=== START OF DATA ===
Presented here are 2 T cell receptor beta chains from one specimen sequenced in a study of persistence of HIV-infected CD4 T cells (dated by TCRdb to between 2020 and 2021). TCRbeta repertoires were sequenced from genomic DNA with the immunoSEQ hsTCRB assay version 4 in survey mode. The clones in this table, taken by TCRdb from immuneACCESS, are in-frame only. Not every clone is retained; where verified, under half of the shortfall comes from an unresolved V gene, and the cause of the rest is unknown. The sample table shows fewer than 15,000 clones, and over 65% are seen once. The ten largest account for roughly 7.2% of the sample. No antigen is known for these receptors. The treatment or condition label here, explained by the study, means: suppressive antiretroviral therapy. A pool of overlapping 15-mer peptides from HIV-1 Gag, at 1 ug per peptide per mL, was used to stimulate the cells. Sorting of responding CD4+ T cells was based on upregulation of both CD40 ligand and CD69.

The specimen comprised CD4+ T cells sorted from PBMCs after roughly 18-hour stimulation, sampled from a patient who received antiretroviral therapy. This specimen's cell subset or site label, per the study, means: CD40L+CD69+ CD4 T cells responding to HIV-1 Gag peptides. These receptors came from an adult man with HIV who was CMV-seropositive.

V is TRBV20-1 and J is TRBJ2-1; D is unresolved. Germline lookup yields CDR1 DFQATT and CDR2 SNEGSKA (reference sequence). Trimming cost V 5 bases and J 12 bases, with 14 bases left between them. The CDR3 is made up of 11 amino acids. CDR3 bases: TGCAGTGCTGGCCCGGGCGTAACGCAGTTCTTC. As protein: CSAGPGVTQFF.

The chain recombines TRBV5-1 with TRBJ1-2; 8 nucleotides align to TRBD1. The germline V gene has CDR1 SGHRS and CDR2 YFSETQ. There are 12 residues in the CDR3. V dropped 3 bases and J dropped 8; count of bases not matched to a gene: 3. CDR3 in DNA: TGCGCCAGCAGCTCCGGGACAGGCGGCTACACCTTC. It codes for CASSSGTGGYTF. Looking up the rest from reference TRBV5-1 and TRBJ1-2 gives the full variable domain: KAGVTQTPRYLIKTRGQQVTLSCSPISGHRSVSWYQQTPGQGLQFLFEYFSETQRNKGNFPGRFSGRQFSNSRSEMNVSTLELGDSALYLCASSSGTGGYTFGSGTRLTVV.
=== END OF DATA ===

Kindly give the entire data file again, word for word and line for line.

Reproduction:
Presented here are 2 T cell receptor beta chains from one specimen sequenced in a study of persistence of HIV-infected CD4 T cells (dated by TCRdb to between 2020 and 2021). TCRbeta repertoires were sequenced from genomic DNA with the immunoSEQ hsTCRB assay version 4 in survey mode. The clones in this table, taken by TCRdb from immuneACCESS, are in-frame only. Not every clone is retained; where verified, under half of the shortfall comes from an unresolved V gene, and the cause of the rest is unknown. The sample table shows fewer than 15,000 clones, and over 65% are seen once. The ten largest account for roughly 7.2% of the sample. No antigen is known for these receptors. The treatment or condition label here, explained by the study, means: suppressive antiretroviral therapy. A pool of overlapping 15-mer peptides from HIV-1 Gag, at 1 ug per peptide per mL, was used to stimulate the cells. Sorting of responding CD4+ T cells was based on upregulation of both CD40 ligand and CD69.

The specimen comprised CD4+ T cells sorted from PBMCs after roughly 18-hour stimulation, sampled from a patient who received antiretroviral therapy. This specimen's cell subset or site label, per the study, means: CD40L+CD69+ CD4 T cells responding to HIV-1 Gag peptides. These receptors came from an adult man with HIV who was CMV-seropositive.

V is TRBV20-1 and J is TRBJ2-1; D is unresolved. Germline lookup yields CDR1 DFQATT and CDR2 SNEGSKA (reference sequence). Trimming cost V 5 bases and J 12 bases, with 14 bases left between them. The CDR3 is made up of 11 amino acids. CDR3 bases: TGCAGTGCTGGCCCGGGCGTAACGCAGTTCTTC. As protein: CSAGPGVTQFF.

The chain recombines TRBV5-1 with TRBJ1-2; 8 nucleotides align to TRBD1. The germline V gene has CDR1 SGHRS and CDR2 YFSETQ. There are 12 residues in the CDR3. V dropped 3 bases and J dropped 8; count of bases not matched to a gene: 3. CDR3 in DNA: TGCGCCAGCAGCTCCGGGACAGGCGGCTACACCTTC. It codes for CASSSGTGGYTF. Looking up the rest from reference TRBV5-1 and TRBJ1-2 gives the full variable domain: KAGVTQTPRYLIKTRGQQVTLSCSPISGHRSVSWYQQTPGQGLQFLFEYFSETQRNKGNFPGRFSGRQFSNSRSEMNVSTLELGDSALYLCASSSGTGGYTFGSGTRLTVV.